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Wednesday, November 25, 2020

In Supreme Court soon: Hearings on Rafale, Sabarimala, judiciary under RTI ambit

The Supreme Court will soon begin the hearing on Rafale verdict review, Sabarimala ruling review and Judiciary under RTI ambit.

Written by Apurva Vishwanath , Kaunain Sheriff M | New Delhi | Updated: November 8, 2019 7:15:58 am
Supreme Court of India

Rafale verdict review: On court-monitored probe and pricing details

A three-judge Supreme Court Bench comprising Chief Justice of India Ranjan Gogoi, Justice S K Kaul and Justice K M Joseph is expected to deliver its verdict on a clutch of petitions seeking review of its December 14 judgment last year, which had dismissed the pleas challenging India’s agreement with France to procure 36 Rafale fighter jets.

The petitioners include advocate Prashant Bhushan and former ministers Arun Shourie and Yashwant Sinha. Besides adjudicating if the deal requires a court-monitored probe, the Bench is also expected to rule on whether the pricing details regarding the Rafale deal should be made public.

While dismissing the petitions last December, the Bench had said it found “no occasion to really doubt the process” of decision-making, pricing and selection of offset partners. It had said there was no material to show that the government had favoured anyone commercially. During the review, the Centre has maintained that that the pricing details could not be made public due to security concerns. However, Bhushan has questioned how revealing the price of the Rafale would affect national security when the RFP (request for proposal) for the 126 jets had all the technical details of the aircraft.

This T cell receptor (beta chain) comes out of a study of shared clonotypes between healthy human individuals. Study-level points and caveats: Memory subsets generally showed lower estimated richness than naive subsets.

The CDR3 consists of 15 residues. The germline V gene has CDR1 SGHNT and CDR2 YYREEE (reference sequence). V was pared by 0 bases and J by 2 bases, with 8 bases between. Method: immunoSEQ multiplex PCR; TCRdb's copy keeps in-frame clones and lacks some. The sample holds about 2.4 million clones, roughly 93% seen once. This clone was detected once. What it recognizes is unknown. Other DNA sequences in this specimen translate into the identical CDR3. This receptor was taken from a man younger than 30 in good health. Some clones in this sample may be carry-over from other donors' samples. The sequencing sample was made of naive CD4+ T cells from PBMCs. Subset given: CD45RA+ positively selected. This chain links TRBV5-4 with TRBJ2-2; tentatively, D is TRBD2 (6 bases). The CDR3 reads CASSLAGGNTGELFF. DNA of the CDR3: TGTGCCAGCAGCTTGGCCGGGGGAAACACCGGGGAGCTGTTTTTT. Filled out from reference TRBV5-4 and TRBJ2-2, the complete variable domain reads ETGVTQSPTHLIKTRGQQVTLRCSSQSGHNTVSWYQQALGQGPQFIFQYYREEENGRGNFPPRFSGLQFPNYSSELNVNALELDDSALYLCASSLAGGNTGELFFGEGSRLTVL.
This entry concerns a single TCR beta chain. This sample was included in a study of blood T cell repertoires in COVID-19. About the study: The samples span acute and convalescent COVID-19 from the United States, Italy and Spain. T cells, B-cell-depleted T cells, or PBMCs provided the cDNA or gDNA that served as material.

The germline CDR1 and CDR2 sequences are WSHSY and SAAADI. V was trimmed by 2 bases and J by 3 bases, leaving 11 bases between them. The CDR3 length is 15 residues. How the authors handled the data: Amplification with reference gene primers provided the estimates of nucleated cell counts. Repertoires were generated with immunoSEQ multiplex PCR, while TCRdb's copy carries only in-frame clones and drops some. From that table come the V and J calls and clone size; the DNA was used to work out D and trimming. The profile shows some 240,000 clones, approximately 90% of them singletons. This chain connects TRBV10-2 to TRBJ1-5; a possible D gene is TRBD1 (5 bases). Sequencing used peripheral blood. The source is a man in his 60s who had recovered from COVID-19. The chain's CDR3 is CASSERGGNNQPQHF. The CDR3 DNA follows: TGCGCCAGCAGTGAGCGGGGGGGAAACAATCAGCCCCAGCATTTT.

Sabarimala ruling review: On a ban, its lifting and the right to equality

A five-judge Constitution Bench headed by Chief Justice Ranjan Gogoi is expected to deliver its verdict on a batch of petitions seeking a review of the court’s September 2018 ruling that had lifted a ban on menstruating women from entering the Sabarimala temple.

In February, the court reserved its verdict after a day-long hearing of over 65 review petitions and fresh writ petitions. Lawyer K Parasaran, appearing on behalf of the Nair Service Society, argued against the ruling while senior advocate Indira Jaising, appearing on behalf of two women, Bindu and Kanakadurga, who entered the temple despite protests, argued against reviewing the ruling. The temple’s chief tantri Rajeevaru Kandararu filed the first review petition. The Kerala government and the Travancore Devaswom Board too opposed the review and argued that courts can set aside religious practices that violate fundamental rights of citizens.

In 2018, a five-judge Constitution Bench headed by then CJI Dipak Misra had ruled that banning entry of menstruating women is discriminatory and violates the right to equality. It said discrimination based on menstruation is akin to practising untouchability as both concepts are rooted in the idea of purity.

Justice Indu Malhotra, however, wrote in dissent and said the petitioners, NGO Indian Young Lawyers’ Association, had no standing before the court to seek such relief.

Judiciary under RTI ambit: ‘The question is where do we draw the line’

A Constitution Bench headed by Chief Justice of India Ranjan Gogoi and including Justice N V Ramana, Justice D Y Chandrachud, Justice Deepak Gupta and Justice Sanjiv Khanna is expected to deliver it verdict on an appeal by the Supreme Court’s Central Public Information Officer (CPIO) against a January 2010 ruling of the Delhi High Court which held that the Supreme Court and CJI are “public authorities” under the Right to Information Act, 2005.

The HC had upheld a Central Information Commission order directing the SC CPIO to provide information sought by an applicant on assets of SC judges. This is significant as the Bench will decide if disclosure of confidential information, like discussions in the collegium for appointment or promotion of judges, under RTI would be “deleterious to functioning” of the judiciary.

The Bench had earlier said “somewhere a line has to be drawn” on how much information about the process can be made public lest it affect the institution itself. “Nobody is for a system of opaqueness. Nobody wants to remain in darkness. Nobody wants to keep anyone in darkness. The question is where do we draw a line. Somewhere a line has to be drawn. In the name of transparency, you cannot destroy the institution,” CJI Gogoi had said, reserving the verdict.

Also read | SC won’t review 1993 order that set up ‘collegium system’. What is it?

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